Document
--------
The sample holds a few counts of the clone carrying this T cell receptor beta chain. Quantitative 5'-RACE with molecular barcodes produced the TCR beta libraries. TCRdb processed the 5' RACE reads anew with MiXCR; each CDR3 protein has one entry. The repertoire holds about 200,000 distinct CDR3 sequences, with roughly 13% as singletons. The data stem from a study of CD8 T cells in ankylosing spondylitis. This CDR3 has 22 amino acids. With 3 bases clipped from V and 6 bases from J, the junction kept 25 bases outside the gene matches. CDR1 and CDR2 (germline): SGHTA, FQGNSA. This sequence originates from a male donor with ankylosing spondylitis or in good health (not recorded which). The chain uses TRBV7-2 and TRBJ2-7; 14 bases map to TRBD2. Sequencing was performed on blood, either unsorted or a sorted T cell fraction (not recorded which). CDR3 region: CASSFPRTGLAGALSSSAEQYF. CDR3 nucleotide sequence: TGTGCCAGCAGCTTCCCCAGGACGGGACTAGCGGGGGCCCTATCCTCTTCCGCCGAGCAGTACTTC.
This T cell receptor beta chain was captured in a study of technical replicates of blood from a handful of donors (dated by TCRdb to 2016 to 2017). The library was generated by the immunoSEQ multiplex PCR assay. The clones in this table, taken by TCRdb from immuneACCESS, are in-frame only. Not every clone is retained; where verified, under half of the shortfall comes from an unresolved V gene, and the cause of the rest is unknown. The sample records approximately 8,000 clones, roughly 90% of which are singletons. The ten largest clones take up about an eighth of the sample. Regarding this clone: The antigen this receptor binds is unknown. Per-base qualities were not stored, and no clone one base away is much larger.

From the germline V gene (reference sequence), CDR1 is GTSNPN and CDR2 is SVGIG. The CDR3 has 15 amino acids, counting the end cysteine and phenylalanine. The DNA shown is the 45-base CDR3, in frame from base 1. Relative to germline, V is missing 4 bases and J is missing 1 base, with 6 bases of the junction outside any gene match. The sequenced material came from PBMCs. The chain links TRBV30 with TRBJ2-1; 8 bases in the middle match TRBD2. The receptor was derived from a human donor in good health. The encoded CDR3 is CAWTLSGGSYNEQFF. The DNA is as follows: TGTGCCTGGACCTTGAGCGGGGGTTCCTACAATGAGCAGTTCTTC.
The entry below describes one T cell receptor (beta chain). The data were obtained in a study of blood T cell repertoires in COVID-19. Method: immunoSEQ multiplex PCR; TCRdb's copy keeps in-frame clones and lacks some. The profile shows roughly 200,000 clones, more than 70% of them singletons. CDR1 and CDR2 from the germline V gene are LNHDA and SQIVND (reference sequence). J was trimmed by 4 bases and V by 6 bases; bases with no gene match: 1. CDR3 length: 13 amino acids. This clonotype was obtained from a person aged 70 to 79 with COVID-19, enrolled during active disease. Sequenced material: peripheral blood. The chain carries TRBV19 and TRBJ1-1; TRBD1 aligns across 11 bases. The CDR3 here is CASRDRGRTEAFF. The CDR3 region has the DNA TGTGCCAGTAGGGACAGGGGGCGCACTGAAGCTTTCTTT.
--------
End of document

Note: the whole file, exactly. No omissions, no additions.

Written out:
The sample holds a few counts of the clone carrying this T cell receptor beta chain. Quantitative 5'-RACE with molecular barcodes produced the TCR beta libraries. TCRdb processed the 5' RACE reads anew with MiXCR; each CDR3 protein has one entry. The repertoire holds about 200,000 distinct CDR3 sequences, with roughly 13% as singletons. The data stem from a study of CD8 T cells in ankylosing spondylitis. This CDR3 has 22 amino acids. With 3 bases clipped from V and 6 bases from J, the junction kept 25 bases outside the gene matches. CDR1 and CDR2 (germline): SGHTA, FQGNSA. This sequence originates from a male donor with ankylosing spondylitis or in good health (not recorded which). The chain uses TRBV7-2 and TRBJ2-7; 14 bases map to TRBD2. Sequencing was performed on blood, either unsorted or a sorted T cell fraction (not recorded which). CDR3 region: CASSFPRTGLAGALSSSAEQYF. CDR3 nucleotide sequence: TGTGCCAGCAGCTTCCCCAGGACGGGACTAGCGGGGGCCCTATCCTCTTCCGCCGAGCAGTACTTC.
This T cell receptor beta chain was captured in a study of technical replicates of blood from a handful of donors (dated by TCRdb to 2016 to 2017). The library was generated by the immunoSEQ multiplex PCR assay. The clones in this table, taken by TCRdb from immuneACCESS, are in-frame only. Not every clone is retained; where verified, under half of the shortfall comes from an unresolved V gene, and the cause of the rest is unknown. The sample records approximately 8,000 clones, roughly 90% of which are singletons. The ten largest clones take up about an eighth of the sample. Regarding this clone: The antigen this receptor binds is unknown. Per-base qualities were not stored, and no clone one base away is much larger.

From the germline V gene (reference sequence), CDR1 is GTSNPN and CDR2 is SVGIG. The CDR3 has 15 amino acids, counting the end cysteine and phenylalanine. The DNA shown is the 45-base CDR3, in frame from base 1. Relative to germline, V is missing 4 bases and J is missing 1 base, with 6 bases of the junction outside any gene match. The sequenced material came from PBMCs. The chain links TRBV30 with TRBJ2-1; 8 bases in the middle match TRBD2. The receptor was derived from a human donor in good health. The encoded CDR3 is CAWTLSGGSYNEQFF. The DNA is as follows: TGTGCCTGGACCTTGAGCGGGGGTTCCTACAATGAGCAGTTCTTC.
The entry below describes one T cell receptor (beta chain). The data were obtained in a study of blood T cell repertoires in COVID-19. Method: immunoSEQ multiplex PCR; TCRdb's copy keeps in-frame clones and lacks some. The profile shows roughly 200,000 clones, more than 70% of them singletons. CDR1 and CDR2 from the germline V gene are LNHDA and SQIVND (reference sequence). J was trimmed by 4 bases and V by 6 bases; bases with no gene match: 1. CDR3 length: 13 amino acids. This clonotype was obtained from a person aged 70 to 79 with COVID-19, enrolled during active disease. Sequenced material: peripheral blood. The chain carries TRBV19 and TRBJ1-1; TRBD1 aligns across 11 bases. The CDR3 here is CASRDRGRTEAFF. The CDR3 region has the DNA TGTGCCAGTAGGGACAGGGGGCGCACTGAAGCTTTCTTT.